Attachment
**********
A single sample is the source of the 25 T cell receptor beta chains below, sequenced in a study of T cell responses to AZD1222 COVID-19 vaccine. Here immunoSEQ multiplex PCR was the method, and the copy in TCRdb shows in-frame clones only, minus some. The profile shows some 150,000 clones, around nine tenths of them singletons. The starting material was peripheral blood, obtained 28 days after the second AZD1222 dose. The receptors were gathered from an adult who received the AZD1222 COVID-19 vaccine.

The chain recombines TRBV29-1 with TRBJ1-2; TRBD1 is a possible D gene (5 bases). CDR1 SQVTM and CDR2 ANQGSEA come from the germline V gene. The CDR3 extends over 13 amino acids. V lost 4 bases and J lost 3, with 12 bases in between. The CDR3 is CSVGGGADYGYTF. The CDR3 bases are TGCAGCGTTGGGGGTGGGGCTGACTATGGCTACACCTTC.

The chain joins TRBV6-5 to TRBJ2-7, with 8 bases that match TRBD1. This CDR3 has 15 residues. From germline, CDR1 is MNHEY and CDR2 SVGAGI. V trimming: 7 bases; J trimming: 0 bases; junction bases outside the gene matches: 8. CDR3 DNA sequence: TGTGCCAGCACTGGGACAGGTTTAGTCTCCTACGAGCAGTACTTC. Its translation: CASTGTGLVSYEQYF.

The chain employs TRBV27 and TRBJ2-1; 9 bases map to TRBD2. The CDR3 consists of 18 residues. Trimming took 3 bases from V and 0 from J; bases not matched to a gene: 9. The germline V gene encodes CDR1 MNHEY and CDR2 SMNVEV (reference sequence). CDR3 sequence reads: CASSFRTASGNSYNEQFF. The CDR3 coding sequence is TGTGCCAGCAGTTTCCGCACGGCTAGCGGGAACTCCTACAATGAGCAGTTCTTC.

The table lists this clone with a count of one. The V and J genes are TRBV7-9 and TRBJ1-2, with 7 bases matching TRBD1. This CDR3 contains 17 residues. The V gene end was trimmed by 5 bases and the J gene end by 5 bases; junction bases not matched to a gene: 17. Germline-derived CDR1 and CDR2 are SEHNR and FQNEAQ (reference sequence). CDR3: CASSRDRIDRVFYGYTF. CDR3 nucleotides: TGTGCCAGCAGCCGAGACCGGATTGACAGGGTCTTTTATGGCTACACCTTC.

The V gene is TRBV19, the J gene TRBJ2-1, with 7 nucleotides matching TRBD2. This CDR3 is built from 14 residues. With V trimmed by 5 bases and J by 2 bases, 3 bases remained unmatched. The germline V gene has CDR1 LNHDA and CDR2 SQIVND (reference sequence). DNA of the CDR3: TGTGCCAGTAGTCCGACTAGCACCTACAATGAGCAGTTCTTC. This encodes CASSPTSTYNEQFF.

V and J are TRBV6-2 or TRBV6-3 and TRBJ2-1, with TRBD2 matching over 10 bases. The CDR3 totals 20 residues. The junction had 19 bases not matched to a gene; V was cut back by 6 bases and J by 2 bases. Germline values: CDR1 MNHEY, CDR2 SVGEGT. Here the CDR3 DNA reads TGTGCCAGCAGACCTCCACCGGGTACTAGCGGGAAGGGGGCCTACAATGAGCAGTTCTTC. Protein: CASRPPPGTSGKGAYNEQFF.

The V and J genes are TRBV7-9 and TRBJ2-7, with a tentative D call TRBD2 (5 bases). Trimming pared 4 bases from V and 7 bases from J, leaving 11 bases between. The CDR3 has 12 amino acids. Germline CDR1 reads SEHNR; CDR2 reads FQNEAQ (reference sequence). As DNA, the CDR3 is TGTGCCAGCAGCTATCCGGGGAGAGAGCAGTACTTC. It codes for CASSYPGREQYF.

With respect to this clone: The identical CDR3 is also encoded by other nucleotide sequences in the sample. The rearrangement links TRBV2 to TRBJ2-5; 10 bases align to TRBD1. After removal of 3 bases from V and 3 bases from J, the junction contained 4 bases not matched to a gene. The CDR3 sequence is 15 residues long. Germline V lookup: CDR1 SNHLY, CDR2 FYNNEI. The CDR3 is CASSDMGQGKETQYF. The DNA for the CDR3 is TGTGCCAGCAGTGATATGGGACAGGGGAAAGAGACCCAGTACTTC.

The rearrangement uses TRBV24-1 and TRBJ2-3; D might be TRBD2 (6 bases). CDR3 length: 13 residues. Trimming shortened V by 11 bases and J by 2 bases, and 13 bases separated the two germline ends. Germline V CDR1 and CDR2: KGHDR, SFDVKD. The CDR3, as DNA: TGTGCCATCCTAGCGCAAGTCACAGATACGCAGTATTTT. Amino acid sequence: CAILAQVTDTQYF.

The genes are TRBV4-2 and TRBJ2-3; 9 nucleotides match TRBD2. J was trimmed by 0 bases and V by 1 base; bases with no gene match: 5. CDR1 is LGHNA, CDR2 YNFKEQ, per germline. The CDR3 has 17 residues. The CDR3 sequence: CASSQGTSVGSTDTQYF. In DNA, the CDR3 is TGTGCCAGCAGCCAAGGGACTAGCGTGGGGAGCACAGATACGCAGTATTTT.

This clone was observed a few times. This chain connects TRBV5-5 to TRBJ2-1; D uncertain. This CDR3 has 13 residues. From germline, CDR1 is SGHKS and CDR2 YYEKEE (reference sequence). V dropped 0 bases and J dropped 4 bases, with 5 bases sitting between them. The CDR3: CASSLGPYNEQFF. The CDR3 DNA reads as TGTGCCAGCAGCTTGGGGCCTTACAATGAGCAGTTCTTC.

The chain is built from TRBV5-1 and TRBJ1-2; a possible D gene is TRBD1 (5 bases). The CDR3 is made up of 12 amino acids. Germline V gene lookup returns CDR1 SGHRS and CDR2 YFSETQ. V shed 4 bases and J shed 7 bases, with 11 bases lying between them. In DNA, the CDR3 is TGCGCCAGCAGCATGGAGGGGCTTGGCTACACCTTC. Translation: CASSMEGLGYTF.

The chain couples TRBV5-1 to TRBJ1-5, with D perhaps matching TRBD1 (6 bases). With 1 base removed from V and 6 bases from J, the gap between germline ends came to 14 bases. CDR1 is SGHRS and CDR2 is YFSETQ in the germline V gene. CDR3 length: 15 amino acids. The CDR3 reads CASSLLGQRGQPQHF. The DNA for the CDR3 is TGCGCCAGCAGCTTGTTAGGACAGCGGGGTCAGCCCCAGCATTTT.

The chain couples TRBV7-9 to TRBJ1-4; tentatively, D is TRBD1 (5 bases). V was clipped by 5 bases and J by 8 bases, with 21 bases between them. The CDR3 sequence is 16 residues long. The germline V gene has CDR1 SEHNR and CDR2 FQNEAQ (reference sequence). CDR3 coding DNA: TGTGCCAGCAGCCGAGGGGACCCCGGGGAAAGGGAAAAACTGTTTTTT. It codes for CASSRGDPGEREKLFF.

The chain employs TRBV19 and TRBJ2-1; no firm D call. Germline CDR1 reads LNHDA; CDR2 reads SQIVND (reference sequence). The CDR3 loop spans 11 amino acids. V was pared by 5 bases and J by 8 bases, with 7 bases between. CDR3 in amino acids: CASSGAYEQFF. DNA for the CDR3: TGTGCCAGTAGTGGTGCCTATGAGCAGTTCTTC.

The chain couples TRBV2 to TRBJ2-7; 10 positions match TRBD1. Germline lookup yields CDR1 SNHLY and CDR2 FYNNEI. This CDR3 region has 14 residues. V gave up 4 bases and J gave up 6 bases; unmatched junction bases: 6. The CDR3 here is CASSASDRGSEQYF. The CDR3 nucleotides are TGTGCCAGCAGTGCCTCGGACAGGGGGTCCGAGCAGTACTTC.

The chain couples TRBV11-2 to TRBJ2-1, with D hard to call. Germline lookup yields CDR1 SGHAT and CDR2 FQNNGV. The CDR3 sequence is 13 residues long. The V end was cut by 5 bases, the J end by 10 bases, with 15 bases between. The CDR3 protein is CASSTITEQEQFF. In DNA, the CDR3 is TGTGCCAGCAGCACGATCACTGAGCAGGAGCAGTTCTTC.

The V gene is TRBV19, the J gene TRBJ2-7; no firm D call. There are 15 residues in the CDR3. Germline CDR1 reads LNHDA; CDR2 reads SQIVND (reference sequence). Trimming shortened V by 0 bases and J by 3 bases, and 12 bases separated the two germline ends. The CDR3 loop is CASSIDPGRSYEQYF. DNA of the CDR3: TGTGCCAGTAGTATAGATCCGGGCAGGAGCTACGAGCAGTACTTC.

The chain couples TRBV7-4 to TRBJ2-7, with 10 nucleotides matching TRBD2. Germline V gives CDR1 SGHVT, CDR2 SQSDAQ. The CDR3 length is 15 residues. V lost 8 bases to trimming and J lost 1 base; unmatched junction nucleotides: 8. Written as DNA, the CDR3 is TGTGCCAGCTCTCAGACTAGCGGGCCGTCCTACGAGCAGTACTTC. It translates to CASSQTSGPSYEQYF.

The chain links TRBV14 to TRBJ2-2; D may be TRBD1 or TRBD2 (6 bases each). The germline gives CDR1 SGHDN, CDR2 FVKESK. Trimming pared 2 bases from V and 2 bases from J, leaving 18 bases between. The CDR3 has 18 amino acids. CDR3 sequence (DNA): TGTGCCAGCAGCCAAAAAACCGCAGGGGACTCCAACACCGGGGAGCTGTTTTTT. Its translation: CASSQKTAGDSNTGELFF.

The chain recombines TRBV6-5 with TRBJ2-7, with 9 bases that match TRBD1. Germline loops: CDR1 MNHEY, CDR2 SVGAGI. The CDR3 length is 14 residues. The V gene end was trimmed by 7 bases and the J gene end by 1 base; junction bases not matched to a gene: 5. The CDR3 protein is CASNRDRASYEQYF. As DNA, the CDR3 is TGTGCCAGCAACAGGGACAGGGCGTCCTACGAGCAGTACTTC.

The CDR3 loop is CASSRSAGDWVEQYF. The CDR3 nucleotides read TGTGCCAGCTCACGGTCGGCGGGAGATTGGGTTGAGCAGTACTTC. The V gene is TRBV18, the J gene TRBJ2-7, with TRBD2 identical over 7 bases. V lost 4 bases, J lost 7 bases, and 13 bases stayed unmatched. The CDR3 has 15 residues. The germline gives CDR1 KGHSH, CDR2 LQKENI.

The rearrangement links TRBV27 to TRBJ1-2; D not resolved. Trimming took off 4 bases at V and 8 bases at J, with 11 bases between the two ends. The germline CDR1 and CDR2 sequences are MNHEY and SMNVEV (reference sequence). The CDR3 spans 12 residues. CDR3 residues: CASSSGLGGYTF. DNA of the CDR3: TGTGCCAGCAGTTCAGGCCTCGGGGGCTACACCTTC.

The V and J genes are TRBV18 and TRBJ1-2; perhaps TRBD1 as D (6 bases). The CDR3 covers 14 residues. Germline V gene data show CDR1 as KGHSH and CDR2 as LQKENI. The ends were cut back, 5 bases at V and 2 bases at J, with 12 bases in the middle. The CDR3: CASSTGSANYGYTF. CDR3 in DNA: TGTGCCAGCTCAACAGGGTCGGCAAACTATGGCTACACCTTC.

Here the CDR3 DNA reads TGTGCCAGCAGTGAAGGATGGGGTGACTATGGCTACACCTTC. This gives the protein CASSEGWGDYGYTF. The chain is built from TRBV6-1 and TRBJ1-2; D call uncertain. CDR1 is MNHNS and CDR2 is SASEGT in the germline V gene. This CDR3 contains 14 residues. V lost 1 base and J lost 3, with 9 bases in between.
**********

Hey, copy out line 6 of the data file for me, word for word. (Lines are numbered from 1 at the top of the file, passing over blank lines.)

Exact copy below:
The V gene is TRBV19, the J gene TRBJ2-1, with 7 nucleotides matching TRBD2. This CDR3 is built from 14 residues. With V trimmed by 5 bases and J by 2 bases, 3 bases remained unmatched. The germline V gene has CDR1 LNHDA and CDR2 SQIVND (reference sequence). DNA of the CDR3: TGTGCCAGTAGTCCGACTAGCACCTACAATGAGCAGTTCTTC. This encodes CASSPTSTYNEQFF.